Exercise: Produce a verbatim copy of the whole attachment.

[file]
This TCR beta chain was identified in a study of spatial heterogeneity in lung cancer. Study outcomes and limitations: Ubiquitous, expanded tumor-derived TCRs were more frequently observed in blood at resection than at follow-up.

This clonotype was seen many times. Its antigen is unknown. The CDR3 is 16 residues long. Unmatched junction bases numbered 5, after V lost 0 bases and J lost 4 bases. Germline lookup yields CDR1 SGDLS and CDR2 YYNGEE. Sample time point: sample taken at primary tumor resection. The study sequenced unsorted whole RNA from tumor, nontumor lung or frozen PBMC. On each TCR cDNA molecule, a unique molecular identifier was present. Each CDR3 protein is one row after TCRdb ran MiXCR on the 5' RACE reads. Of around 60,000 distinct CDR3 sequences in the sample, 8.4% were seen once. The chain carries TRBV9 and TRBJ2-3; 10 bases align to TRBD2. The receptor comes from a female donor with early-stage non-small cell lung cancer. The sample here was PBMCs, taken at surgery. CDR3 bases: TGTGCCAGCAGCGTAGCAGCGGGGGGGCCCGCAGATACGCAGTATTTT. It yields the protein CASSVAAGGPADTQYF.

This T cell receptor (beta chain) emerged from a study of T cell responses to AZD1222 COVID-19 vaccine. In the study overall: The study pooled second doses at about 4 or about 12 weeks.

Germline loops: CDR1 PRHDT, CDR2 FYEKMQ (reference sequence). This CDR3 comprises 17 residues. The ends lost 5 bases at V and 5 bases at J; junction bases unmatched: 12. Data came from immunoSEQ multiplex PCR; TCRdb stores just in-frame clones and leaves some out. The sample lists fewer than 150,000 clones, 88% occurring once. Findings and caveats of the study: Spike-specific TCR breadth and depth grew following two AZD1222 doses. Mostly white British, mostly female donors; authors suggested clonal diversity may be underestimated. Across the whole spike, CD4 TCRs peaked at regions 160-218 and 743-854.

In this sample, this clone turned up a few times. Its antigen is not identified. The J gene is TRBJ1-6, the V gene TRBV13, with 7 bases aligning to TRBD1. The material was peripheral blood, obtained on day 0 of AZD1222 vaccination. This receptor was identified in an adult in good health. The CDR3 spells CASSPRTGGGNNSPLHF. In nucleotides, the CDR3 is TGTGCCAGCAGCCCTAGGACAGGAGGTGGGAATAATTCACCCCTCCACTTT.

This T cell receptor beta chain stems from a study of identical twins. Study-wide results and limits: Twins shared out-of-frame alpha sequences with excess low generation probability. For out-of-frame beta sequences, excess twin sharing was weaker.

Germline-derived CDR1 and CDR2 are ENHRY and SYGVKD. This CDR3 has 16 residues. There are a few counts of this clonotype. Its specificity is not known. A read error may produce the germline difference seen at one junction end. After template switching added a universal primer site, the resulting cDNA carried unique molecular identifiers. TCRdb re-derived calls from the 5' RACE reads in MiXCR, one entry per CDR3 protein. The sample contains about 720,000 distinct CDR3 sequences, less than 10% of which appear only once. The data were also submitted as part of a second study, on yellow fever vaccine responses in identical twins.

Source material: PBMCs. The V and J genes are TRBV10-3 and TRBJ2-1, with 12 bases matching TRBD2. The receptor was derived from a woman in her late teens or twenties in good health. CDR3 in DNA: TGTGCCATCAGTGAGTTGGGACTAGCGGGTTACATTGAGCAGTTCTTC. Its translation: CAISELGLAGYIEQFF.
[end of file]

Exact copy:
This TCR beta chain was identified in a study of spatial heterogeneity in lung cancer. Study outcomes and limitations: Ubiquitous, expanded tumor-derived TCRs were more frequently observed in blood at resection than at follow-up.

This clonotype was seen many times. Its antigen is unknown. The CDR3 is 16 residues long. Unmatched junction bases numbered 5, after V lost 0 bases and J lost 4 bases. Germline lookup yields CDR1 SGDLS and CDR2 YYNGEE. Sample time point: sample taken at primary tumor resection. The study sequenced unsorted whole RNA from tumor, nontumor lung or frozen PBMC. On each TCR cDNA molecule, a unique molecular identifier was present. Each CDR3 protein is one row after TCRdb ran MiXCR on the 5' RACE reads. Of around 60,000 distinct CDR3 sequences in the sample, 8.4% were seen once. The chain carries TRBV9 and TRBJ2-3; 10 bases align to TRBD2. The receptor comes from a female donor with early-stage non-small cell lung cancer. The sample here was PBMCs, taken at surgery. CDR3 bases: TGTGCCAGCAGCGTAGCAGCGGGGGGGCCCGCAGATACGCAGTATTTT. It yields the protein CASSVAAGGPADTQYF.

This T cell receptor (beta chain) emerged from a study of T cell responses to AZD1222 COVID-19 vaccine. In the study overall: The study pooled second doses at about 4 or about 12 weeks.

Germline loops: CDR1 PRHDT, CDR2 FYEKMQ (reference sequence). This CDR3 comprises 17 residues. The ends lost 5 bases at V and 5 bases at J; junction bases unmatched: 12. Data came from immunoSEQ multiplex PCR; TCRdb stores just in-frame clones and leaves some out. The sample lists fewer than 150,000 clones, 88% occurring once. Findings and caveats of the study: Spike-specific TCR breadth and depth grew following two AZD1222 doses. Mostly white British, mostly female donors; authors suggested clonal diversity may be underestimated. Across the whole spike, CD4 TCRs peaked at regions 160-218 and 743-854.

In this sample, this clone turned up a few times. Its antigen is not identified. The J gene is TRBJ1-6, the V gene TRBV13, with 7 bases aligning to TRBD1. The material was peripheral blood, obtained on day 0 of AZD1222 vaccination. This receptor was identified in an adult in good health. The CDR3 spells CASSPRTGGGNNSPLHF. In nucleotides, the CDR3 is TGTGCCAGCAGCCCTAGGACAGGAGGTGGGAATAATTCACCCCTCCACTTT.

This T cell receptor beta chain stems from a study of identical twins. Study-wide results and limits: Twins shared out-of-frame alpha sequences with excess low generation probability. For out-of-frame beta sequences, excess twin sharing was weaker.

Germline-derived CDR1 and CDR2 are ENHRY and SYGVKD. This CDR3 has 16 residues. There are a few counts of this clonotype. Its specificity is not known. A read error may produce the germline difference seen at one junction end. After template switching added a universal primer site, the resulting cDNA carried unique molecular identifiers. TCRdb re-derived calls from the 5' RACE reads in MiXCR, one entry per CDR3 protein. The sample contains about 720,000 distinct CDR3 sequences, less than 10% of which appear only once. The data were also submitted as part of a second study, on yellow fever vaccine responses in identical twins.

Source material: PBMCs. The V and J genes are TRBV10-3 and TRBJ2-1, with 12 bases matching TRBD2. The receptor was derived from a woman in her late teens or twenties in good health. CDR3 in DNA: TGTGCCATCAGTGAGTTGGGACTAGCGGGTTACATTGAGCAGTTCTTC. Its translation: CAISELGLAGYIEQFF.